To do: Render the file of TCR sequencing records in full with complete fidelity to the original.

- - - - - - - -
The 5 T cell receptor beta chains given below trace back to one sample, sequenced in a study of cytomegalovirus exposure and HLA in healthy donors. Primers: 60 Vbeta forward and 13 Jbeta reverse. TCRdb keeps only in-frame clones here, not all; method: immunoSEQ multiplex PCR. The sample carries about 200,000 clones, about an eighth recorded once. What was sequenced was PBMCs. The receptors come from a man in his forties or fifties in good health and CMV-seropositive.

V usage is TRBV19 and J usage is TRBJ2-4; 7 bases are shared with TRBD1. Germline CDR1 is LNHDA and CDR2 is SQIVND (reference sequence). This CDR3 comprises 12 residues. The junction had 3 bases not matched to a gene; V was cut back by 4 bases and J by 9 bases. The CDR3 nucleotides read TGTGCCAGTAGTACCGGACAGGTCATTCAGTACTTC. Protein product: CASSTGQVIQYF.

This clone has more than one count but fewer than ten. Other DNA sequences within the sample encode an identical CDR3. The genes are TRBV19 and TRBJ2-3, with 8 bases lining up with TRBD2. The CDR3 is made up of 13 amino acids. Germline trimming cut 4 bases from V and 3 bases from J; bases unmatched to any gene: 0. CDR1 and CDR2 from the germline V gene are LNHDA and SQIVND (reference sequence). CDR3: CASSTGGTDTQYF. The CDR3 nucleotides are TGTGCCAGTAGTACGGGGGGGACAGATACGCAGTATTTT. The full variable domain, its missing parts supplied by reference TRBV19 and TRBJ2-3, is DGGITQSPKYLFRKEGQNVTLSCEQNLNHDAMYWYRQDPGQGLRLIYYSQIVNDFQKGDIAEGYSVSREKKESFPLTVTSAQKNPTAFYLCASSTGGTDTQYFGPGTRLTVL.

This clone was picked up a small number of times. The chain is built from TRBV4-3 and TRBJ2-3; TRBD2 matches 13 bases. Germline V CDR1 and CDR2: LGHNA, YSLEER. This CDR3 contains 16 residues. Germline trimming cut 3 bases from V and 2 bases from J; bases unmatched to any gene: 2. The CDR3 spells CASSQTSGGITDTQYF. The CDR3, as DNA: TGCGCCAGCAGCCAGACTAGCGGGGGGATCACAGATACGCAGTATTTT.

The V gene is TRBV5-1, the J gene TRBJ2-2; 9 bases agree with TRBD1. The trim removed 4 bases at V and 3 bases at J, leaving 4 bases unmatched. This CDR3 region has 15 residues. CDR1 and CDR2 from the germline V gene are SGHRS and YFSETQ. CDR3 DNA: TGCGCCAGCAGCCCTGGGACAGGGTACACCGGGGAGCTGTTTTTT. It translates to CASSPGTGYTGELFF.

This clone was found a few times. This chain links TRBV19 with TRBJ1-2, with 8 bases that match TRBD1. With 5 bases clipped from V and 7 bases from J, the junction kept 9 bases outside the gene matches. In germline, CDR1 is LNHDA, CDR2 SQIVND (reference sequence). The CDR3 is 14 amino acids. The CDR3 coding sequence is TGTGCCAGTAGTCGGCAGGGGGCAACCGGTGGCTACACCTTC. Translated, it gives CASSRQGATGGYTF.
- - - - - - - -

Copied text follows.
The 5 T cell receptor beta chains given below trace back to one sample, sequenced in a study of cytomegalovirus exposure and HLA in healthy donors. Primers: 60 Vbeta forward and 13 Jbeta reverse. TCRdb keeps only in-frame clones here, not all; method: immunoSEQ multiplex PCR. The sample carries about 200,000 clones, about an eighth recorded once. What was sequenced was PBMCs. The receptors come from a man in his forties or fifties in good health and CMV-seropositive.

V usage is TRBV19 and J usage is TRBJ2-4; 7 bases are shared with TRBD1. Germline CDR1 is LNHDA and CDR2 is SQIVND (reference sequence). This CDR3 comprises 12 residues. The junction had 3 bases not matched to a gene; V was cut back by 4 bases and J by 9 bases. The CDR3 nucleotides read TGTGCCAGTAGTACCGGACAGGTCATTCAGTACTTC. Protein product: CASSTGQVIQYF.

This clone has more than one count but fewer than ten. Other DNA sequences within the sample encode an identical CDR3. The genes are TRBV19 and TRBJ2-3, with 8 bases lining up with TRBD2. The CDR3 is made up of 13 amino acids. Germline trimming cut 4 bases from V and 3 bases from J; bases unmatched to any gene: 0. CDR1 and CDR2 from the germline V gene are LNHDA and SQIVND (reference sequence). CDR3: CASSTGGTDTQYF. The CDR3 nucleotides are TGTGCCAGTAGTACGGGGGGGACAGATACGCAGTATTTT. The full variable domain, its missing parts supplied by reference TRBV19 and TRBJ2-3, is DGGITQSPKYLFRKEGQNVTLSCEQNLNHDAMYWYRQDPGQGLRLIYYSQIVNDFQKGDIAEGYSVSREKKESFPLTVTSAQKNPTAFYLCASSTGGTDTQYFGPGTRLTVL.

This clone was picked up a small number of times. The chain is built from TRBV4-3 and TRBJ2-3; TRBD2 matches 13 bases. Germline V CDR1 and CDR2: LGHNA, YSLEER. This CDR3 contains 16 residues. Germline trimming cut 3 bases from V and 2 bases from J; bases unmatched to any gene: 2. The CDR3 spells CASSQTSGGITDTQYF. The CDR3, as DNA: TGCGCCAGCAGCCAGACTAGCGGGGGGATCACAGATACGCAGTATTTT.

The V gene is TRBV5-1, the J gene TRBJ2-2; 9 bases agree with TRBD1. The trim removed 4 bases at V and 3 bases at J, leaving 4 bases unmatched. This CDR3 region has 15 residues. CDR1 and CDR2 from the germline V gene are SGHRS and YFSETQ. CDR3 DNA: TGCGCCAGCAGCCCTGGGACAGGGTACACCGGGGAGCTGTTTTTT. It translates to CASSPGTGYTGELFF.

This clone was found a few times. This chain links TRBV19 with TRBJ1-2, with 8 bases that match TRBD1. With 5 bases clipped from V and 7 bases from J, the junction kept 9 bases outside the gene matches. In germline, CDR1 is LNHDA, CDR2 SQIVND (reference sequence). The CDR3 is 14 amino acids. The CDR3 coding sequence is TGTGCCAGTAGTCGGCAGGGGGCAACCGGTGGCTACACCTTC. Translated, it gives CASSRQGATGGYTF.